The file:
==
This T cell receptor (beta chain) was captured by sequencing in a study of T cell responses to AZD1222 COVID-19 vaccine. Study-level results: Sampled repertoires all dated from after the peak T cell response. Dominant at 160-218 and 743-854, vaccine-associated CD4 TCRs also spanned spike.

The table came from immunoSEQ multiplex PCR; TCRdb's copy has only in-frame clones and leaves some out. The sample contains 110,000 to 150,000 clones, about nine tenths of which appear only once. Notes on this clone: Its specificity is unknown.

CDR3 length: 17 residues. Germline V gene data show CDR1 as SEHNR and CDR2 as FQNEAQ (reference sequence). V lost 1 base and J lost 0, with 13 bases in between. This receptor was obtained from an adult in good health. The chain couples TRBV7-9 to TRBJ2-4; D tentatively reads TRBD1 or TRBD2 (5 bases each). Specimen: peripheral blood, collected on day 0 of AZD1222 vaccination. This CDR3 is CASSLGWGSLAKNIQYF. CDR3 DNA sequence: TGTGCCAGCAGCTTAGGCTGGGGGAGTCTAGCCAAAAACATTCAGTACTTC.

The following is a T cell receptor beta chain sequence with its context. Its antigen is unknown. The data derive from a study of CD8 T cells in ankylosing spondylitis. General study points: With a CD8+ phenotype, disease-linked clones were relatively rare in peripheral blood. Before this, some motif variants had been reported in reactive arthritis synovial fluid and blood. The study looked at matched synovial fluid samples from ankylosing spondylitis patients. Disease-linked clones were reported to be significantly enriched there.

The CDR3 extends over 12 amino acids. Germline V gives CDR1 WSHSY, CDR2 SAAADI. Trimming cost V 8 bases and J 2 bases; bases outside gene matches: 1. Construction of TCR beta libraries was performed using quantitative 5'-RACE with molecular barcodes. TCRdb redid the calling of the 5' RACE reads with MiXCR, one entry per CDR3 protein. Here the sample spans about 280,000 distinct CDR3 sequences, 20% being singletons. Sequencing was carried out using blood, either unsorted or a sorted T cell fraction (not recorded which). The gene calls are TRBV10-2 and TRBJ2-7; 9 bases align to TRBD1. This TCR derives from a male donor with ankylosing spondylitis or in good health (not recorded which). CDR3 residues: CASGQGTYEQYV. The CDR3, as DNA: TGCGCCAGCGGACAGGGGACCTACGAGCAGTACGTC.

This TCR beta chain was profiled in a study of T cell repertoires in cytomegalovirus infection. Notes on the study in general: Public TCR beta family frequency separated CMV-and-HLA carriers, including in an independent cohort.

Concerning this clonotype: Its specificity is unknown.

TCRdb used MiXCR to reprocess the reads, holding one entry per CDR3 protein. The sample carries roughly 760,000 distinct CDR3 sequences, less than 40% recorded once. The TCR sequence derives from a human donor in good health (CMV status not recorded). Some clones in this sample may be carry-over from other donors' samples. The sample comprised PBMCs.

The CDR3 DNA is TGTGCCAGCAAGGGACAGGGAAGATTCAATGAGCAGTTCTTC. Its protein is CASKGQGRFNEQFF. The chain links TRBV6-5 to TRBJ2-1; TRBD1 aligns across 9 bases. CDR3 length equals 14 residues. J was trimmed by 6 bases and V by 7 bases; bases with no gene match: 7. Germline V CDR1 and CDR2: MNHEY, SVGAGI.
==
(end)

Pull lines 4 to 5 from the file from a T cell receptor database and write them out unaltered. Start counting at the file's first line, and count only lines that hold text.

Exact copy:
The following is a T cell receptor beta chain sequence with its context. Its antigen is unknown. The data derive from a study of CD8 T cells in ankylosing spondylitis. General study points: With a CD8+ phenotype, disease-linked clones were relatively rare in peripheral blood. Before this, some motif variants had been reported in reactive arthritis synovial fluid and blood. The study looked at matched synovial fluid samples from ankylosing spondylitis patients. Disease-linked clones were reported to be significantly enriched there.

The CDR3 extends over 12 amino acids. Germline V gives CDR1 WSHSY, CDR2 SAAADI. Trimming cost V 8 bases and J 2 bases; bases outside gene matches: 1. Construction of TCR beta libraries was performed using quantitative 5'-RACE with molecular barcodes. TCRdb redid the calling of the 5' RACE reads with MiXCR, one entry per CDR3 protein. Here the sample spans about 280,000 distinct CDR3 sequences, 20% being singletons. Sequencing was carried out using blood, either unsorted or a sorted T cell fraction (not recorded which). The gene calls are TRBV10-2 and TRBJ2-7; 9 bases align to TRBD1. This TCR derives from a male donor with ankylosing spondylitis or in good health (not recorded which). CDR3 residues: CASGQGTYEQYV. The CDR3, as DNA: TGCGCCAGCGGACAGGGGACCTACGAGCAGTACGTC.